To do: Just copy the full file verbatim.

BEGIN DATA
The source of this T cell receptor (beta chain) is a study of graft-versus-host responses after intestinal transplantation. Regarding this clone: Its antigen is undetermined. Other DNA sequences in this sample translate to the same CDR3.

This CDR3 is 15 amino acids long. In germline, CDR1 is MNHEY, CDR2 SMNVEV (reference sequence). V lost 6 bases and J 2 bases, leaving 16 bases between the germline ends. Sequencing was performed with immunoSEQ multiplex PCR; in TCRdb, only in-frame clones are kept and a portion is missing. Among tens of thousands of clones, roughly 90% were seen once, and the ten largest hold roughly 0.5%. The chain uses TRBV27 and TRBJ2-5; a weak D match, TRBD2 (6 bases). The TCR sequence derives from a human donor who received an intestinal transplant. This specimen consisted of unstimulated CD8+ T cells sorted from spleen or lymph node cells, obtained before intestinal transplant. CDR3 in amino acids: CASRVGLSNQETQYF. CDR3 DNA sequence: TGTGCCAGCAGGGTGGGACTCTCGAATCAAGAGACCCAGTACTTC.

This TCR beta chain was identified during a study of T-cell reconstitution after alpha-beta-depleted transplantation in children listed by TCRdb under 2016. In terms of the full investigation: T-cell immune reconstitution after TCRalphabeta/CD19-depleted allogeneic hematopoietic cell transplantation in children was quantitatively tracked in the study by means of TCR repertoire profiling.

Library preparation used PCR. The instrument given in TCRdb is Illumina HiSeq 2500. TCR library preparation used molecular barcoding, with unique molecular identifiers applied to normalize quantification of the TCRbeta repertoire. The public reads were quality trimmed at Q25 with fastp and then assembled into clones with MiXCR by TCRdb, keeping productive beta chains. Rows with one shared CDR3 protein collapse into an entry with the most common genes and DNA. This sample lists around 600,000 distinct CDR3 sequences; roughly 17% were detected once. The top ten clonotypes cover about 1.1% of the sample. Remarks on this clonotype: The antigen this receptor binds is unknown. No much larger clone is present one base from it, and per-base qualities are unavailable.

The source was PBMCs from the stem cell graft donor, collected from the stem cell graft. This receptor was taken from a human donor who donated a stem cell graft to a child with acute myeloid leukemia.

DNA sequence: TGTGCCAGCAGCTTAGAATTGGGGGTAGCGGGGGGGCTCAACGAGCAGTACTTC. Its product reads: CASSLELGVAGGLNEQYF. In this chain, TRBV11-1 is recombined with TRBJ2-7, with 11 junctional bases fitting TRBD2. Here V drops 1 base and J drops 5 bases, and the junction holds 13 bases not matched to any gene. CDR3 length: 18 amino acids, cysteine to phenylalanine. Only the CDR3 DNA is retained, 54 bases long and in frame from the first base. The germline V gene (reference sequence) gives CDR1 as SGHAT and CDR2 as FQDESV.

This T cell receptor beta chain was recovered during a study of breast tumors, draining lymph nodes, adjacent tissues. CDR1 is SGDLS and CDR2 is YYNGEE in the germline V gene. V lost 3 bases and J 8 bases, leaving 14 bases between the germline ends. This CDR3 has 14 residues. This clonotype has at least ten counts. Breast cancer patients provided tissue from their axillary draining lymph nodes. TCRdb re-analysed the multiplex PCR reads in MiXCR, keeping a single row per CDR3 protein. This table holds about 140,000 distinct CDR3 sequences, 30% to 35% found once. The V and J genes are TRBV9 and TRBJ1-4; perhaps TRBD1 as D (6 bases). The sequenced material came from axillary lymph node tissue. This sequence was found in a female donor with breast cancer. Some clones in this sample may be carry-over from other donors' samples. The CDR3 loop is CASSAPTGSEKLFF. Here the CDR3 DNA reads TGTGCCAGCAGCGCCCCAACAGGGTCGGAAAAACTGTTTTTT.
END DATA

The source of this T cell receptor (beta chain) is a study of graft-versus-host responses after intestinal transplantation. Regarding this clone: Its antigen is undetermined. Other DNA sequences in this sample translate to the same CDR3.

This CDR3 is 15 amino acids long. In germline, CDR1 is MNHEY, CDR2 SMNVEV (reference sequence). V lost 6 bases and J 2 bases, leaving 16 bases between the germline ends. Sequencing was performed with immunoSEQ multiplex PCR; in TCRdb, only in-frame clones are kept and a portion is missing. Among tens of thousands of clones, roughly 90% were seen once, and the ten largest hold roughly 0.5%. The chain uses TRBV27 and TRBJ2-5; a weak D match, TRBD2 (6 bases). The TCR sequence derives from a human donor who received an intestinal transplant. This specimen consisted of unstimulated CD8+ T cells sorted from spleen or lymph node cells, obtained before intestinal transplant. CDR3 in amino acids: CASRVGLSNQETQYF. CDR3 DNA sequence: TGTGCCAGCAGGGTGGGACTCTCGAATCAAGAGACCCAGTACTTC.

This TCR beta chain was identified during a study of T-cell reconstitution after alpha-beta-depleted transplantation in children listed by TCRdb under 2016. In terms of the full investigation: T-cell immune reconstitution after TCRalphabeta/CD19-depleted allogeneic hematopoietic cell transplantation in children was quantitatively tracked in the study by means of TCR repertoire profiling.

Library preparation used PCR. The instrument given in TCRdb is Illumina HiSeq 2500. TCR library preparation used molecular barcoding, with unique molecular identifiers applied to normalize quantification of the TCRbeta repertoire. The public reads were quality trimmed at Q25 with fastp and then assembled into clones with MiXCR by TCRdb, keeping productive beta chains. Rows with one shared CDR3 protein collapse into an entry with the most common genes and DNA. This sample lists around 600,000 distinct CDR3 sequences; roughly 17% were detected once. The top ten clonotypes cover about 1.1% of the sample. Remarks on this clonotype: The antigen this receptor binds is unknown. No much larger clone is present one base from it, and per-base qualities are unavailable.

The source was PBMCs from the stem cell graft donor, collected from the stem cell graft. This receptor was taken from a human donor who donated a stem cell graft to a child with acute myeloid leukemia.

DNA sequence: TGTGCCAGCAGCTTAGAATTGGGGGTAGCGGGGGGGCTCAACGAGCAGTACTTC. Its product reads: CASSLELGVAGGLNEQYF. In this chain, TRBV11-1 is recombined with TRBJ2-7, with 11 junctional bases fitting TRBD2. Here V drops 1 base and J drops 5 bases, and the junction holds 13 bases not matched to any gene. CDR3 length: 18 amino acids, cysteine to phenylalanine. Only the CDR3 DNA is retained, 54 bases long and in frame from the first base. The germline V gene (reference sequence) gives CDR1 as SGHAT and CDR2 as FQDESV.

This T cell receptor beta chain was recovered during a study of breast tumors, draining lymph nodes, adjacent tissues. CDR1 is SGDLS and CDR2 is YYNGEE in the germline V gene. V lost 3 bases and J 8 bases, leaving 14 bases between the germline ends. This CDR3 has 14 residues. This clonotype has at least ten counts. Breast cancer patients provided tissue from their axillary draining lymph nodes. TCRdb re-analysed the multiplex PCR reads in MiXCR, keeping a single row per CDR3 protein. This table holds about 140,000 distinct CDR3 sequences, 30% to 35% found once. The V and J genes are TRBV9 and TRBJ1-4; perhaps TRBD1 as D (6 bases). The sequenced material came from axillary lymph node tissue. This sequence was found in a female donor with breast cancer. Some clones in this sample may be carry-over from other donors' samples. The CDR3 loop is CASSAPTGSEKLFF. Here the CDR3 DNA reads TGTGCCAGCAGCGCCCCAACAGGGTCGGAAAAACTGTTTTTT.